Nerve cell discovery may lead to better treatment for diseases of the nervous system

A discovery that may improve treatment options for patients with neurodegenerative diseases has been made by scientists at King’s College London and the University of Bath in the UK.

This finding centres on a molecule that plays a profound role in nerve cell development, and which is known to contribute to disease when it malfunctions. Previously it was thought that this molecule was limited to the nucleus of the cell (the organelle containing a cell’s DNA and separated from the rest of the cell by a membrane) but this new study confirms an earlier findings by the same team that it can also be found in the cytoplasm (the watery interior of a cell). The study also demonstrates for the first that the cytoplasmic pool of this protein is functionally active.

This finding has important implications for research into neurodegenerative disorders such as Alzheimer’s and motor neurone disease.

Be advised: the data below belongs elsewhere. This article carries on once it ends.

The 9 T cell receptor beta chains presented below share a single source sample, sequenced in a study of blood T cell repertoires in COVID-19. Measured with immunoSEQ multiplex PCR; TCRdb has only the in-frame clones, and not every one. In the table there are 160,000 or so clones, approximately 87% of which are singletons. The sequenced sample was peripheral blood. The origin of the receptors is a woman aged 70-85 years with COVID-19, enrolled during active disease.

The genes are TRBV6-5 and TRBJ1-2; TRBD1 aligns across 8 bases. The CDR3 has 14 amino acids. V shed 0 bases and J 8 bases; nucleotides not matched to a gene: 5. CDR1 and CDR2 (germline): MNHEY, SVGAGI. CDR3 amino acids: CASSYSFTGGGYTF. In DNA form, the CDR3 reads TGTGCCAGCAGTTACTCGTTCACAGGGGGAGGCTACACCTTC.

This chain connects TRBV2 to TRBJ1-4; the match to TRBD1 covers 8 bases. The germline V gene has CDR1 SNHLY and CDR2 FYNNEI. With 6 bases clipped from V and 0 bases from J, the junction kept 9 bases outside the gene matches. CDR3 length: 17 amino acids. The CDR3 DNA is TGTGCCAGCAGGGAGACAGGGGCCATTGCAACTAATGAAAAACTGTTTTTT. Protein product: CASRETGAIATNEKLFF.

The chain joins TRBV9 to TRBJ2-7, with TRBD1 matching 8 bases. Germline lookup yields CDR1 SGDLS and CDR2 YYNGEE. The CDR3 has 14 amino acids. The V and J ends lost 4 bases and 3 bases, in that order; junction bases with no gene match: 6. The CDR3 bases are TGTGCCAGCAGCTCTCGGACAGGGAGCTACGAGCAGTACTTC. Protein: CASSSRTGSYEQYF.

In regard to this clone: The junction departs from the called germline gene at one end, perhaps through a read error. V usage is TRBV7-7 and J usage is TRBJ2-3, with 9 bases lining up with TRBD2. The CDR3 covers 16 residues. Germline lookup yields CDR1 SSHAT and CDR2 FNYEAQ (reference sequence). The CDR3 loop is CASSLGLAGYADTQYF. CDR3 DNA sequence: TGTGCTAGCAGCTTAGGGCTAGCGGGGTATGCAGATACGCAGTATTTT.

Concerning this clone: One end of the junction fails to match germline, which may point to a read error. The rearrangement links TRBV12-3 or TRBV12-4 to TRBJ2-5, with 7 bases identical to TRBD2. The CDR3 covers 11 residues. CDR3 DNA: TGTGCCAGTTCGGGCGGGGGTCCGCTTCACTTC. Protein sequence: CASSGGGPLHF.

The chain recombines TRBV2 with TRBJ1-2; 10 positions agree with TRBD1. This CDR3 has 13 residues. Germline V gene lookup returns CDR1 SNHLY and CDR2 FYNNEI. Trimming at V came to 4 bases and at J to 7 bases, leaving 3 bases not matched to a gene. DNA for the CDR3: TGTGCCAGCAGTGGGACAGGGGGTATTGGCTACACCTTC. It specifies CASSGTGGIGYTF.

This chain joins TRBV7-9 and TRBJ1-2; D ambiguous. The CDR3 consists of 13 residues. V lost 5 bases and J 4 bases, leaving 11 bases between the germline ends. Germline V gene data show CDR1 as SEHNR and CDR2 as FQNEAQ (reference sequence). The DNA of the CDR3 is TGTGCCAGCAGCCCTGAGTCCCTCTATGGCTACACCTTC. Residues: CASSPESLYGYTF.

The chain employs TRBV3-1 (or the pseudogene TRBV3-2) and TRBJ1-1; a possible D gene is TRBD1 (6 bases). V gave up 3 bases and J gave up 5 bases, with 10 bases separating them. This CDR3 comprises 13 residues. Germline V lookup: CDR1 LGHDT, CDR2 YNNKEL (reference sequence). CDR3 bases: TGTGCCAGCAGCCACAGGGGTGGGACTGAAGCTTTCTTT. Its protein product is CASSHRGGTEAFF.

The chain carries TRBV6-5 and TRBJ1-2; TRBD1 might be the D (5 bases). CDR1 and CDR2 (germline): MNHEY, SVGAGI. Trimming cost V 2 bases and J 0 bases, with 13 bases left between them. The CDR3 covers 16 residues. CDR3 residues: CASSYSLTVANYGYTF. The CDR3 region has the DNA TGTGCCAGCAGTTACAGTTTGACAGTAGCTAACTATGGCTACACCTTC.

The discovery, described in Current Biology was made by Professor Corinne Houart at King’s College London working with Dr Nikolas Nikolaou from the Department of Life Sciences at Bath.

Loss of nerve function

Scientists have known for some time that splicing proteins — the molecules studied in this research — can sometimes aggregate and form insoluble complexes in the cell’s cytoplasm, and that these complexes can interfere with the function of a neuron (nerve cell), eventually causing the neuron to lose function and degenerate. However, this study is the first to show that a major splicing protein can be found within protein/messenger RNA complexes (known as RNA granules), within the axons of nerve cells.

Source: Read Full Article